The skyrocketing cost of lumber is fuelling a trend that has authorities across the country warning builders to keep their guard up.
Canadian authorities have been warning this year about the rise in lumber thefts, which has some people quipping on social media that wood has become as desirable as gold.
Det. Sgt. Tosha Ternes of the Saskatoon police said the city has seen a huge jump in thefts at construction sites since 2018.
“We’ve driven out to these areas that are getting hit and it is a gold mine with valuable stuff laying everywhere,” Ternes said in an interview.
The thefts are mainly happening on weekends between 10 p.m. and 1 a.m. when fewer people are around, she said.
Ternes also noted that some construction sites have been hit three or four times. One site lost $2,700 worth of lumber in one night. Thieves came back to steal appliances then went after flooring that was still in its packaging.
“People are going back to the same place knowing that there is stuff there,” she said.
“Our Aspen Ridge and Brighton areas in the east side of Saskatoon are new areas right now and they are getting hit a lot. Thousands of dollars in lumber, tools and everything.”
Earlier this month in another part of Saskatoon, $1,000 worth of lumber was stolen from a construction site.
Ternes said a resident called police to report a suspicious vehicle. When officers responded, they noticed the lumber in the back of an older model van.
“A lot of the times if you see that much lumber with the prices and the vehicle isn’t that expensive, it’s kind of odd on how they could afford all that lumber when their vehicle isn’t really in good working order,” she said.
The lumber was later returned to its rightful owner. A man, who Ternes said was known to police, was apprehended and charged with theft under $5,000.
In Guelph, Ont., last month, the owner of a Home Hardware wasn’t so lucky.
Guelph police spokesman Scott Tracey said a man in a stolen pickup truck rammed through the gates of the store around 4 a.m. and stole about $10,000 worth of lumber.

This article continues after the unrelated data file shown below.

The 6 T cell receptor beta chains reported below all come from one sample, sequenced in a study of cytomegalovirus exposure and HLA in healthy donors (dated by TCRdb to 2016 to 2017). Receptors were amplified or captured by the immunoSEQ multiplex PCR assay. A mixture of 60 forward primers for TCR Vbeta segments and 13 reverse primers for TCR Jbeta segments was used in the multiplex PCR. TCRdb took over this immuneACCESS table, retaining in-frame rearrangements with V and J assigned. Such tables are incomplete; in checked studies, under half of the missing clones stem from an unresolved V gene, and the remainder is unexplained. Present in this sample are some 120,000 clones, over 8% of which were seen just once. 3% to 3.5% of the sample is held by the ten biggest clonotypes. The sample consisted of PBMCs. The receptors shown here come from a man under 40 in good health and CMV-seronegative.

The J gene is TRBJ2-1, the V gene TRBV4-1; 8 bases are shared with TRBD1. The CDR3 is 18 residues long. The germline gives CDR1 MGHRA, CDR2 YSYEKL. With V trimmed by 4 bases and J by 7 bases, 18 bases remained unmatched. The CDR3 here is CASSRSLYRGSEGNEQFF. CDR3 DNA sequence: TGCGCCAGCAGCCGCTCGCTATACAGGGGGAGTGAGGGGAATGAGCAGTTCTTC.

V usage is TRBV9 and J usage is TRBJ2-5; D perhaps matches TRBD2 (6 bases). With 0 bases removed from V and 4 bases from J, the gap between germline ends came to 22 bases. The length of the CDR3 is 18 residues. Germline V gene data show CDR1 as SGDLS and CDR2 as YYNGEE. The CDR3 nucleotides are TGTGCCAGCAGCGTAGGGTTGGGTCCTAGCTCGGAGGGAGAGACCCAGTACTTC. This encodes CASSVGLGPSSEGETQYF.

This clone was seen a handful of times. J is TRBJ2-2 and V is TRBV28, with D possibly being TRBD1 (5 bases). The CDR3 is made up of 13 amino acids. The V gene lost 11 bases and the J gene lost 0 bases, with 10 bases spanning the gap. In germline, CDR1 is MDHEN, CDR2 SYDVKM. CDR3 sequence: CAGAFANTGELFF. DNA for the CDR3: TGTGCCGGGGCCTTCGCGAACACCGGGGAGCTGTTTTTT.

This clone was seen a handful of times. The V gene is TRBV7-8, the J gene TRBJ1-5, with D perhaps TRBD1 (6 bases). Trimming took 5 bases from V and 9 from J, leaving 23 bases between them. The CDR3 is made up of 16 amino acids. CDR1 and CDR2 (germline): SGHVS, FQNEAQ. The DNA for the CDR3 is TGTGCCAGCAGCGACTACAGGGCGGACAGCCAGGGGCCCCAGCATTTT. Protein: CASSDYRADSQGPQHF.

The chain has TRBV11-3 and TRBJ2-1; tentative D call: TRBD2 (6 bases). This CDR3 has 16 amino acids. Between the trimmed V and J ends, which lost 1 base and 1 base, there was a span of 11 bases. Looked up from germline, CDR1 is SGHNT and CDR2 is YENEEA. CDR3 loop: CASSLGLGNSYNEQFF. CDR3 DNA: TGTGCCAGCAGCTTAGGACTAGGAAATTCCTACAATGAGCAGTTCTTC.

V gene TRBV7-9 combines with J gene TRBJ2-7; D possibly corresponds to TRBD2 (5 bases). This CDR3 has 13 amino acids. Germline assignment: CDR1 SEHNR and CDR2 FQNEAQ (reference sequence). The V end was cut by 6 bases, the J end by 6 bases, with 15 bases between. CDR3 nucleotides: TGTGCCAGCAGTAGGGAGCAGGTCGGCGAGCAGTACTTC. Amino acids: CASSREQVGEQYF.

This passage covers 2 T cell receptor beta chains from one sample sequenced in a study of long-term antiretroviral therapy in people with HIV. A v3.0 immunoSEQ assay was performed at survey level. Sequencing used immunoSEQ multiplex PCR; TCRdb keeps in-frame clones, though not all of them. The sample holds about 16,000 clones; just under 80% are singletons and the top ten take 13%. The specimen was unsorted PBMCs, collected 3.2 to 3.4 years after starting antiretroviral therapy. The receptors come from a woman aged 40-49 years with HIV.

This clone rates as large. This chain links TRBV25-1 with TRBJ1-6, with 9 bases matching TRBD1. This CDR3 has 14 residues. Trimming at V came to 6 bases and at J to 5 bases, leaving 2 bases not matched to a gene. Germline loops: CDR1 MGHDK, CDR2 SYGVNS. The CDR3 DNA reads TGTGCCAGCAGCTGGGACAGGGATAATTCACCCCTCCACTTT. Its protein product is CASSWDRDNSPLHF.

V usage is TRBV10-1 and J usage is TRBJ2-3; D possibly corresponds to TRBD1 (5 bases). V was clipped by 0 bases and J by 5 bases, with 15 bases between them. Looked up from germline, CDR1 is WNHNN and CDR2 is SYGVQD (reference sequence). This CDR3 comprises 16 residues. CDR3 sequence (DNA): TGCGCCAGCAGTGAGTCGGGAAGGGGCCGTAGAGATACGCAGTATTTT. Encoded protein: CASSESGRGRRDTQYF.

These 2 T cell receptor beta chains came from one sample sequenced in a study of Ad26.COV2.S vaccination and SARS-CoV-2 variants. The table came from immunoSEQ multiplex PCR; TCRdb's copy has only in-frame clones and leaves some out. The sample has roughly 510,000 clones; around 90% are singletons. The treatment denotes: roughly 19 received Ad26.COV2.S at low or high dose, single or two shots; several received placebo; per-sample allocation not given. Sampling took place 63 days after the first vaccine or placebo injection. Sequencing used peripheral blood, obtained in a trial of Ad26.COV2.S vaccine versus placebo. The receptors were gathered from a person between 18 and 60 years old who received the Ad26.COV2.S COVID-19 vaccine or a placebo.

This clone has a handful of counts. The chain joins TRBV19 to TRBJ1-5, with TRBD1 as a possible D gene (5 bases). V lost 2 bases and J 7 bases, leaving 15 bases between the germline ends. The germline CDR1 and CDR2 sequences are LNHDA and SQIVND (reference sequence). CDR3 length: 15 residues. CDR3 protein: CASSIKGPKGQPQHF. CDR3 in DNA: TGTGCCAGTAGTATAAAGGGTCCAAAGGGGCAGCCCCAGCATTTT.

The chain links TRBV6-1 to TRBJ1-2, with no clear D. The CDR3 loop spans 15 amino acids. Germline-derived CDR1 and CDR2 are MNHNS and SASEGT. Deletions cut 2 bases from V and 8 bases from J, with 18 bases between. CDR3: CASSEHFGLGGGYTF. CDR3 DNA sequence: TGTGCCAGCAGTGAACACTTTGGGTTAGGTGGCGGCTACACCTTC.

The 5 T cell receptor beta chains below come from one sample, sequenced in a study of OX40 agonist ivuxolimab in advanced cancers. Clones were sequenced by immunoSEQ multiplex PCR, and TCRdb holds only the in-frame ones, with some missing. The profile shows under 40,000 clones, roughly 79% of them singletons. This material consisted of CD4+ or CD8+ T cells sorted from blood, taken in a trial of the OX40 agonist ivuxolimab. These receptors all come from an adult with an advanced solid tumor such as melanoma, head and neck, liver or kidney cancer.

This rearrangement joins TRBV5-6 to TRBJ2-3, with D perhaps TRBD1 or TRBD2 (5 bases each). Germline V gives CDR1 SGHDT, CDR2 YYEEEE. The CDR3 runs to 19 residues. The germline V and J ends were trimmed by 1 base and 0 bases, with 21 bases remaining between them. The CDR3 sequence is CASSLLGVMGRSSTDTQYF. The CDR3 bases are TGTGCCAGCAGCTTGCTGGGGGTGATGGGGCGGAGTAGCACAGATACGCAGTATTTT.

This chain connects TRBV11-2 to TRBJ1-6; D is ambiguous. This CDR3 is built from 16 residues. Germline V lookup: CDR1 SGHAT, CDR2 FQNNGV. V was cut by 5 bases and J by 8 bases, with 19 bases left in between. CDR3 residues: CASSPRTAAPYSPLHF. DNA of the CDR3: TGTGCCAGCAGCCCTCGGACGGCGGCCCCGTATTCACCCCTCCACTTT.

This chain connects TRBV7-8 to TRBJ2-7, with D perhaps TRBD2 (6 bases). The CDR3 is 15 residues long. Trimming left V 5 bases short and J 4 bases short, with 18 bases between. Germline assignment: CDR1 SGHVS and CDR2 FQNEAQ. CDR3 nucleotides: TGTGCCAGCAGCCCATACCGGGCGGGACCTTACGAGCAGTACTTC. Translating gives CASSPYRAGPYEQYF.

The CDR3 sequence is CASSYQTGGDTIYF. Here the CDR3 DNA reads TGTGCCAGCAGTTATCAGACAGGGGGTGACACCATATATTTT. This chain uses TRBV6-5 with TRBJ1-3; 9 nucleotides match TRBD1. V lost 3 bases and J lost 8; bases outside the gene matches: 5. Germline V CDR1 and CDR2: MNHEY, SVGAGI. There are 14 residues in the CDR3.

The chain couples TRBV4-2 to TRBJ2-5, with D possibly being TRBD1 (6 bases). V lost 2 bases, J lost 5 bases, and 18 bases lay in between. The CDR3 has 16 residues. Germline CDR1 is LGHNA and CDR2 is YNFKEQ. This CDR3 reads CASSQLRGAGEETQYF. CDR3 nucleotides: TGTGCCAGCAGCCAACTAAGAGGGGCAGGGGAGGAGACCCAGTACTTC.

Surveillance footage of the theft on April 12 went viral.
“He spent over an hour, actually, loading up lumber onto the back of the truck,” Tracey said.
The man is still at large, he said, and the stolen lumber and truck have not been recovered.
Since then, Tracey said there haven’t been other cases where lumber was targeted, but thefts of construction material are always an issue.
In the Maritimes, Mounties issued a news release last weekend asking for people with information on the theft of about $1,500 worth of lumber to come forward.
RCMP in Grand Falls-Windsor, N.L., said the lumber was being used to put up a sign on the Trans-Canada Highway near Bishop’s Falls.
Lumber prices have also affected forests in British Columbia, with municipal officials in North Cowichan saying that they suspect tree poaching is on the rise.
Back in Saskatchewan, RCMP officers even jested this week that they cracked an “extremely Canadian case.”
Mounties from the Porcupine Plain detachment were called to a rural area last Friday to investigate a theft of posts which had been piled on a property for fencing.
The posts were found in a nearby waterway and it appeared a beaver had helped itself to the lumber to build a dam, Const. Conrad Rickards said in a news release Tuesday.
“Who could really blame these little bucktooth bandits, considering the price of wood these days?”